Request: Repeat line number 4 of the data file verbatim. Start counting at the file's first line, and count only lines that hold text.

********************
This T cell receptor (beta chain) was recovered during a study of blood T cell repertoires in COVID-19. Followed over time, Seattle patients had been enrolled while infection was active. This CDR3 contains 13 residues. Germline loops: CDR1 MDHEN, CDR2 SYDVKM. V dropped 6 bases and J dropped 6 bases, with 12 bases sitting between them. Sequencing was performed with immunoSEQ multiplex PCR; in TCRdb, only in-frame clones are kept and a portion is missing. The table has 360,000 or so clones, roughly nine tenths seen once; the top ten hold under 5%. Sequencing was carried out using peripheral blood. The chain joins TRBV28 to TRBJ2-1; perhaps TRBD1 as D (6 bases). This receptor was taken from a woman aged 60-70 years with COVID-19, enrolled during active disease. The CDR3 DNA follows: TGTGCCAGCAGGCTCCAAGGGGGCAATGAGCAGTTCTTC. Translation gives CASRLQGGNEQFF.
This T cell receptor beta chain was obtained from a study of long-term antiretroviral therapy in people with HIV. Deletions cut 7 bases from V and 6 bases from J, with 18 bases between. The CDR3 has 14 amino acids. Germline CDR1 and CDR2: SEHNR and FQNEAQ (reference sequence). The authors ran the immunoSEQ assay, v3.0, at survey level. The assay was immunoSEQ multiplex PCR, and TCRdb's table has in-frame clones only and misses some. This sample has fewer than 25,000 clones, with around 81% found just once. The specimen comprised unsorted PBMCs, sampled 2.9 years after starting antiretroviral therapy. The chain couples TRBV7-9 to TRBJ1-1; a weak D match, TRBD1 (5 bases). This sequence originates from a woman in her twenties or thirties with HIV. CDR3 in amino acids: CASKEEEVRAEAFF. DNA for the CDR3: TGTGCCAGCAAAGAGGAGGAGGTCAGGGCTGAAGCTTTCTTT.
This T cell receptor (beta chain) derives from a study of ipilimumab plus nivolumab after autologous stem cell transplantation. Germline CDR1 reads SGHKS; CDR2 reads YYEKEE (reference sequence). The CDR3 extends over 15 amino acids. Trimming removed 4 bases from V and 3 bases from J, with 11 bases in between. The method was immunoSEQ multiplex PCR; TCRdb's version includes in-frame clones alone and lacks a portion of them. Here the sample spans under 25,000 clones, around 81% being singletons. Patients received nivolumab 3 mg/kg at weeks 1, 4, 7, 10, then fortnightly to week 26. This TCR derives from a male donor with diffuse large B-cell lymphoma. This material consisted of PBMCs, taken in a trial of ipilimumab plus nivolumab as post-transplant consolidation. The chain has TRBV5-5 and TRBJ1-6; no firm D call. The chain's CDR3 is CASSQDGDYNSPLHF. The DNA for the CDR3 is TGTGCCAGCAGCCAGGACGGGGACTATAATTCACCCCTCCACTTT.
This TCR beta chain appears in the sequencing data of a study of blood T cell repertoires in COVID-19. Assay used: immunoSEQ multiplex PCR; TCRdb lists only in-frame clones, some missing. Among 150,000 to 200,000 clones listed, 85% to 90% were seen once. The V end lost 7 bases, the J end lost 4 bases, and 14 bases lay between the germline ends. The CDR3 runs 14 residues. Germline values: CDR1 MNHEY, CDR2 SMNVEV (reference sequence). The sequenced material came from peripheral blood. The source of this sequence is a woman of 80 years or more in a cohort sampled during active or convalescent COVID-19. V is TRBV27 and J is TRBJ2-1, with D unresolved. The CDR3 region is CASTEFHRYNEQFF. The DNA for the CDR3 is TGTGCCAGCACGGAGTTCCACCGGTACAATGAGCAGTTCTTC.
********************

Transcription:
This TCR beta chain appears in the sequencing data of a study of blood T cell repertoires in COVID-19. Assay used: immunoSEQ multiplex PCR; TCRdb lists only in-frame clones, some missing. Among 150,000 to 200,000 clones listed, 85% to 90% were seen once. The V end lost 7 bases, the J end lost 4 bases, and 14 bases lay between the germline ends. The CDR3 runs 14 residues. Germline values: CDR1 MNHEY, CDR2 SMNVEV (reference sequence). The sequenced material came from peripheral blood. The source of this sequence is a woman of 80 years or more in a cohort sampled during active or convalescent COVID-19. V is TRBV27 and J is TRBJ2-1, with D unresolved. The CDR3 region is CASTEFHRYNEQFF. The DNA for the CDR3 is TGTGCCAGCACGGAGTTCCACCGGTACAATGAGCAGTTCTTC.